Alice and her family suffered hardships during the civil war following the Bolshevik putsch. Bolshevik repression served only to encourage in her breast precisely those counter-revolutionary feelings the persecution was designed to extirpate. By chance, Alice avoided the liquidation which the heroine of her first novel, We The Living, could not escape, and in 1926 she contrived to visit relatives in Chicago. Like droves of others before and since, Alice had to lie to get into the US, pretending her visit was intended to be temporary. Despite this, immigration controls were not prominent among the state interventions later denounced by Rand.
On the boat over, Alice changed her name to Ayn (rhymes with MINE!). In one of Branden's many infuriating omissions, she explains that "Ayn" was taken from the name of a Finnish writer whom Alice had not read, but says nothing more about this writer, or whether Rand subsequently read her - or him. It goes without saying that the Finnish Ayn was a ferociously evil, mentally sick, whim-worshipping mystic, like everyone else, but readers need to be told how this discovery was made, and any little details associated with it. Some years later, Ayn Rosenbaum selected the name "Rand" from her Remington-Rand typewriter. As Rand remarked, criminals and writers usually keep their initials when they change their names.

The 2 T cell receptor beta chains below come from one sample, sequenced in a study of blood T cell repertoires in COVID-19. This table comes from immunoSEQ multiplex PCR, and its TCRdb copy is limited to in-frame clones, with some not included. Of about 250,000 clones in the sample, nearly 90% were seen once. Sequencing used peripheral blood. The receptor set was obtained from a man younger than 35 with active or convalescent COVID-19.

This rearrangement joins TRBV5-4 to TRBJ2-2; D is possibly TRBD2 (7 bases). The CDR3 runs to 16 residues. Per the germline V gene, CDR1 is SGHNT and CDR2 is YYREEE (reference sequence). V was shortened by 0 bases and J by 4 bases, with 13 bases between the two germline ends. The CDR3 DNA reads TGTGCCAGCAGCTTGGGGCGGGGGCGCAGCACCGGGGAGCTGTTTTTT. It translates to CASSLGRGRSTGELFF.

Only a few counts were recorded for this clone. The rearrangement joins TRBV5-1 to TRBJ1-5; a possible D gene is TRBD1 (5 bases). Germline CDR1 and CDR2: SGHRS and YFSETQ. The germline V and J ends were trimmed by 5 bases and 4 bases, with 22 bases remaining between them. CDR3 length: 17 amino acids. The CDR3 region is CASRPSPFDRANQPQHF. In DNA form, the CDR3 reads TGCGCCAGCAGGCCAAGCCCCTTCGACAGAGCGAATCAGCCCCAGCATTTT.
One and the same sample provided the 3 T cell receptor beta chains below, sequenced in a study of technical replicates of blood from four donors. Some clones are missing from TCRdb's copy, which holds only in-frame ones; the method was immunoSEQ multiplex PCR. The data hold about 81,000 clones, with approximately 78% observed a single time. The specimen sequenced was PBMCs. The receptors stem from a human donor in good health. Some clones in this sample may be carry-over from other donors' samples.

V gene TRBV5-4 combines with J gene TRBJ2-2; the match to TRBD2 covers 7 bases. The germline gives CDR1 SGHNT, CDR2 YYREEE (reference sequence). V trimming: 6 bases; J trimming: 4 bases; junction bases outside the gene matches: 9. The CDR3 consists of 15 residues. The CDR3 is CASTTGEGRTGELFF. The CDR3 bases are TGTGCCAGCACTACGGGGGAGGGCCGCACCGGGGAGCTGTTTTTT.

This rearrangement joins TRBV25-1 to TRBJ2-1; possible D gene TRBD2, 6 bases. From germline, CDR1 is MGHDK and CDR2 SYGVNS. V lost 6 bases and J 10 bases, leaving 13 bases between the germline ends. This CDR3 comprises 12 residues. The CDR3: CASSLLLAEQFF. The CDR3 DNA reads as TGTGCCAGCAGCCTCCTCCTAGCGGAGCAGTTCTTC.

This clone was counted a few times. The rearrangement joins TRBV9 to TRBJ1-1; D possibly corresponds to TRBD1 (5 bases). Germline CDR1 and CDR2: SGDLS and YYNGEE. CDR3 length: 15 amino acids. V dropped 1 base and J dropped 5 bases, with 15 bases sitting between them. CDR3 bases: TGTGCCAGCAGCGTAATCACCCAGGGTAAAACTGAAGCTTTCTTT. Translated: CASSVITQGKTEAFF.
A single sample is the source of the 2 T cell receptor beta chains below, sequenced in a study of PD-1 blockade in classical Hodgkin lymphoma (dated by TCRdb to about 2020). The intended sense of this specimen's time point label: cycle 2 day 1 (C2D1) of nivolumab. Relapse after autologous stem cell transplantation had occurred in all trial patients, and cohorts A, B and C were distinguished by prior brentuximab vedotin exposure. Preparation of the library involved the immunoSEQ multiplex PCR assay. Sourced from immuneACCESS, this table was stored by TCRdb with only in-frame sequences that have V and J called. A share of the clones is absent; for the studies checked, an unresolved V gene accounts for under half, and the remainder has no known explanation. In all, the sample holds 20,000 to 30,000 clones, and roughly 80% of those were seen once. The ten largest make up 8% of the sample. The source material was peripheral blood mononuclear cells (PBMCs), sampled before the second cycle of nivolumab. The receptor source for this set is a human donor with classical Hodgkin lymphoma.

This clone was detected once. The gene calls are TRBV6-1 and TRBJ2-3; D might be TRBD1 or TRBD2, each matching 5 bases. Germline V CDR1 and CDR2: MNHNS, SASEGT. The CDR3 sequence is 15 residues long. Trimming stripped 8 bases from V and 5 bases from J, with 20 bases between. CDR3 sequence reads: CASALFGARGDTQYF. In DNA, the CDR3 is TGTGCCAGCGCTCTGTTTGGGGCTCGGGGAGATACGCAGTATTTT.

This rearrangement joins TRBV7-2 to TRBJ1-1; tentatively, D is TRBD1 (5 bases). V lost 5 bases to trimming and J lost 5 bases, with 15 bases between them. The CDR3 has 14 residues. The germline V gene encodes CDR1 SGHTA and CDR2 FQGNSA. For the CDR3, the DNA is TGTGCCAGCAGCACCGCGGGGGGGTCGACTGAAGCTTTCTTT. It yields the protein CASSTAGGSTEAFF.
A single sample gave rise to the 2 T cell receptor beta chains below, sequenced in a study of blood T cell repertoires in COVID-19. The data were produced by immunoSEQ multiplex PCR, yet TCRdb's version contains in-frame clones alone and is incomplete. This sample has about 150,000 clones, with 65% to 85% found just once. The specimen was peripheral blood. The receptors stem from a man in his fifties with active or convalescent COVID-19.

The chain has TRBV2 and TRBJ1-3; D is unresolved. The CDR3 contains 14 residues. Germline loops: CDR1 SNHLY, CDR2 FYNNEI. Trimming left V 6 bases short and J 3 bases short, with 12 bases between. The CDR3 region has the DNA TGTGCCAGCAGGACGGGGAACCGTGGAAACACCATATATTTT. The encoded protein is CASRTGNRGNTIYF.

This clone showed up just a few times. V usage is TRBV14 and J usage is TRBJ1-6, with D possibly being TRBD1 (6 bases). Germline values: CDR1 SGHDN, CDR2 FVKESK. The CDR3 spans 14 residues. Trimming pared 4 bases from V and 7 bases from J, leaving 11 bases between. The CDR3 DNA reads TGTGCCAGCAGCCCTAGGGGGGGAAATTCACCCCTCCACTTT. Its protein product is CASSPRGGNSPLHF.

From Chicago, Rand moved to Hollywood in search of fame as a screen writer. Awkward, pathetic, and still far from fluent in English, she seems to have aroused feelings of warm altruism and Christian charity in many people, who went to great lengths to help her. In Russia she had admired De Mille's pictures, so she went to the De Mille studio, to be given the usual polite brush-off. In the street she spotted De Mille in the flesh, and stood gawping at him, provoking his curiosity. De Mille got her a job, and the De Milles took the little Russian waif under their protective wings. Working as an extra on "King of Kings", she instantly fell in love with, and later married, another extra, Frank O'Connor, who was to spend most of his life boozing and living off her books, the epitome of the "mooching bum" she was always cursing in her apoplectic writings. With De Mille's help again, she got a job summarising and adapting screenplay proposals. During the thirties she became aware of the strong bolshevik sympathies of Western intellectuals, and worked on her first novel and her play, Penthouse Legend (better known as Night of January 16th) which introduced the gimmick, since imitated several times, of having more than one ending, with the choice made by the audience or, as in this case, by a jury selected from the audience. Both novel and play were modest successes, and Rand became known as that then freakish creature, a writer and intellectual who was a strong anti-communist and in no way sympathetic to socialism.